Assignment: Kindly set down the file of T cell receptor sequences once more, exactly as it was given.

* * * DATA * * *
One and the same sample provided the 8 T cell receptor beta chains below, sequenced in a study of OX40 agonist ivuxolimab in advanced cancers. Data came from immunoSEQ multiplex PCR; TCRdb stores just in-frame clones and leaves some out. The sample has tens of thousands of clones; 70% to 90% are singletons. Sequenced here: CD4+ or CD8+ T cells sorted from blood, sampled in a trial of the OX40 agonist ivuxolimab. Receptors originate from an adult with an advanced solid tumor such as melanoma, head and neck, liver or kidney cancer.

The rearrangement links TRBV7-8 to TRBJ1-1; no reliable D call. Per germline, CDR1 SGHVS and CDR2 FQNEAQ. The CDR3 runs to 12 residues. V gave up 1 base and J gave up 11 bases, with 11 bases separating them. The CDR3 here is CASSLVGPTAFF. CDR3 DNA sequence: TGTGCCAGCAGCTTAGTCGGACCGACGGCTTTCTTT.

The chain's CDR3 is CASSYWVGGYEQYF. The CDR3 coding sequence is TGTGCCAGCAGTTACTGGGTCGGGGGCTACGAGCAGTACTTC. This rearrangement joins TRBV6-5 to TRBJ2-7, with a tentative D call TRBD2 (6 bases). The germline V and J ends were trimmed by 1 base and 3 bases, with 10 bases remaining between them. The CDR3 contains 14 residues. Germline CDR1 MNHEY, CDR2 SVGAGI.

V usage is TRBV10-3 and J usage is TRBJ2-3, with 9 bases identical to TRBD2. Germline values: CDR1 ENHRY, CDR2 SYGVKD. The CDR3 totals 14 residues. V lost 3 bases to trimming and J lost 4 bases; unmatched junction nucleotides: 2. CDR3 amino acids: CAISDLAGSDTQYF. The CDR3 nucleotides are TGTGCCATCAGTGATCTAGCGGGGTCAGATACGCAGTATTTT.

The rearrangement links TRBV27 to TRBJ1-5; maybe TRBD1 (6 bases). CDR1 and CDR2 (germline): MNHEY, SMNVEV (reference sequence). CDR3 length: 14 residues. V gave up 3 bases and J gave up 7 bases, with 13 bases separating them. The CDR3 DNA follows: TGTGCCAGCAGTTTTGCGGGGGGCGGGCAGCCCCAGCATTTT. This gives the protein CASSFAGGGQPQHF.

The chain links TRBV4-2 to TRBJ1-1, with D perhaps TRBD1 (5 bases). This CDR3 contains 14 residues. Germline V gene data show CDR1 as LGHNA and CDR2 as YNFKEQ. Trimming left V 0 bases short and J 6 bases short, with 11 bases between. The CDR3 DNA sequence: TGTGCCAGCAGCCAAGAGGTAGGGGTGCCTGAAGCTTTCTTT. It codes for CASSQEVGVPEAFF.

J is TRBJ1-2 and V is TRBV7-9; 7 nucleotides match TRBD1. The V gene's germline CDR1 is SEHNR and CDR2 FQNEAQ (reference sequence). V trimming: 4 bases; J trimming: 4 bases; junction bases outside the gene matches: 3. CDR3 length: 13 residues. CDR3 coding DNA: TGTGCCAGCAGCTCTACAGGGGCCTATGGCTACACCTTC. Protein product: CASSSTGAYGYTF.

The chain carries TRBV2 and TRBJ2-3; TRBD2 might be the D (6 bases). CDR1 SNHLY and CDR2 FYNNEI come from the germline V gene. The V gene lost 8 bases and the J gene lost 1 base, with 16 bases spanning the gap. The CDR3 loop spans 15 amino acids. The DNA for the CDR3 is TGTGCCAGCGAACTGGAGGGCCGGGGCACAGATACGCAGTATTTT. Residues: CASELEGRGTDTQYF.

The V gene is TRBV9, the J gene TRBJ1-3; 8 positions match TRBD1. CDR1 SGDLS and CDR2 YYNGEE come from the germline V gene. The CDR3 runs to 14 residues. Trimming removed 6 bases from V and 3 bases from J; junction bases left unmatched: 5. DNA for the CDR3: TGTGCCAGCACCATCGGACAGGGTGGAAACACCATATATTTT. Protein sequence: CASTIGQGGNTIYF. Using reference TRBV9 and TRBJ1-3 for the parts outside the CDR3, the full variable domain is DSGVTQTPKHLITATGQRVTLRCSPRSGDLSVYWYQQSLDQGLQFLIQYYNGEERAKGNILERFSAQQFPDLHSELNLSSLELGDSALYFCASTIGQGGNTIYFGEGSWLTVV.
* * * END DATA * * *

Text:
One and the same sample provided the 8 T cell receptor beta chains below, sequenced in a study of OX40 agonist ivuxolimab in advanced cancers. Data came from immunoSEQ multiplex PCR; TCRdb stores just in-frame clones and leaves some out. The sample has tens of thousands of clones; 70% to 90% are singletons. Sequenced here: CD4+ or CD8+ T cells sorted from blood, sampled in a trial of the OX40 agonist ivuxolimab. Receptors originate from an adult with an advanced solid tumor such as melanoma, head and neck, liver or kidney cancer.

The rearrangement links TRBV7-8 to TRBJ1-1; no reliable D call. Per germline, CDR1 SGHVS and CDR2 FQNEAQ. The CDR3 runs to 12 residues. V gave up 1 base and J gave up 11 bases, with 11 bases separating them. The CDR3 here is CASSLVGPTAFF. CDR3 DNA sequence: TGTGCCAGCAGCTTAGTCGGACCGACGGCTTTCTTT.

The chain's CDR3 is CASSYWVGGYEQYF. The CDR3 coding sequence is TGTGCCAGCAGTTACTGGGTCGGGGGCTACGAGCAGTACTTC. This rearrangement joins TRBV6-5 to TRBJ2-7, with a tentative D call TRBD2 (6 bases). The germline V and J ends were trimmed by 1 base and 3 bases, with 10 bases remaining between them. The CDR3 contains 14 residues. Germline CDR1 MNHEY, CDR2 SVGAGI.

V usage is TRBV10-3 and J usage is TRBJ2-3, with 9 bases identical to TRBD2. Germline values: CDR1 ENHRY, CDR2 SYGVKD. The CDR3 totals 14 residues. V lost 3 bases to trimming and J lost 4 bases; unmatched junction nucleotides: 2. CDR3 amino acids: CAISDLAGSDTQYF. The CDR3 nucleotides are TGTGCCATCAGTGATCTAGCGGGGTCAGATACGCAGTATTTT.

The rearrangement links TRBV27 to TRBJ1-5; maybe TRBD1 (6 bases). CDR1 and CDR2 (germline): MNHEY, SMNVEV (reference sequence). CDR3 length: 14 residues. V gave up 3 bases and J gave up 7 bases, with 13 bases separating them. The CDR3 DNA follows: TGTGCCAGCAGTTTTGCGGGGGGCGGGCAGCCCCAGCATTTT. This gives the protein CASSFAGGGQPQHF.

The chain links TRBV4-2 to TRBJ1-1, with D perhaps TRBD1 (5 bases). This CDR3 contains 14 residues. Germline V gene data show CDR1 as LGHNA and CDR2 as YNFKEQ. Trimming left V 0 bases short and J 6 bases short, with 11 bases between. The CDR3 DNA sequence: TGTGCCAGCAGCCAAGAGGTAGGGGTGCCTGAAGCTTTCTTT. It codes for CASSQEVGVPEAFF.

J is TRBJ1-2 and V is TRBV7-9; 7 nucleotides match TRBD1. The V gene's germline CDR1 is SEHNR and CDR2 FQNEAQ (reference sequence). V trimming: 4 bases; J trimming: 4 bases; junction bases outside the gene matches: 3. CDR3 length: 13 residues. CDR3 coding DNA: TGTGCCAGCAGCTCTACAGGGGCCTATGGCTACACCTTC. Protein product: CASSSTGAYGYTF.

The chain carries TRBV2 and TRBJ2-3; TRBD2 might be the D (6 bases). CDR1 SNHLY and CDR2 FYNNEI come from the germline V gene. The V gene lost 8 bases and the J gene lost 1 base, with 16 bases spanning the gap. The CDR3 loop spans 15 amino acids. The DNA for the CDR3 is TGTGCCAGCGAACTGGAGGGCCGGGGCACAGATACGCAGTATTTT. Residues: CASELEGRGTDTQYF.

The V gene is TRBV9, the J gene TRBJ1-3; 8 positions match TRBD1. CDR1 SGDLS and CDR2 YYNGEE come from the germline V gene. The CDR3 runs to 14 residues. Trimming removed 6 bases from V and 3 bases from J; junction bases left unmatched: 5. DNA for the CDR3: TGTGCCAGCACCATCGGACAGGGTGGAAACACCATATATTTT. Protein sequence: CASTIGQGGNTIYF. Using reference TRBV9 and TRBJ1-3 for the parts outside the CDR3, the full variable domain is DSGVTQTPKHLITATGQRVTLRCSPRSGDLSVYWYQQSLDQGLQFLIQYYNGEERAKGNILERFSAQQFPDLHSELNLSSLELGDSALYFCASTIGQGGNTIYFGEGSWLTVV.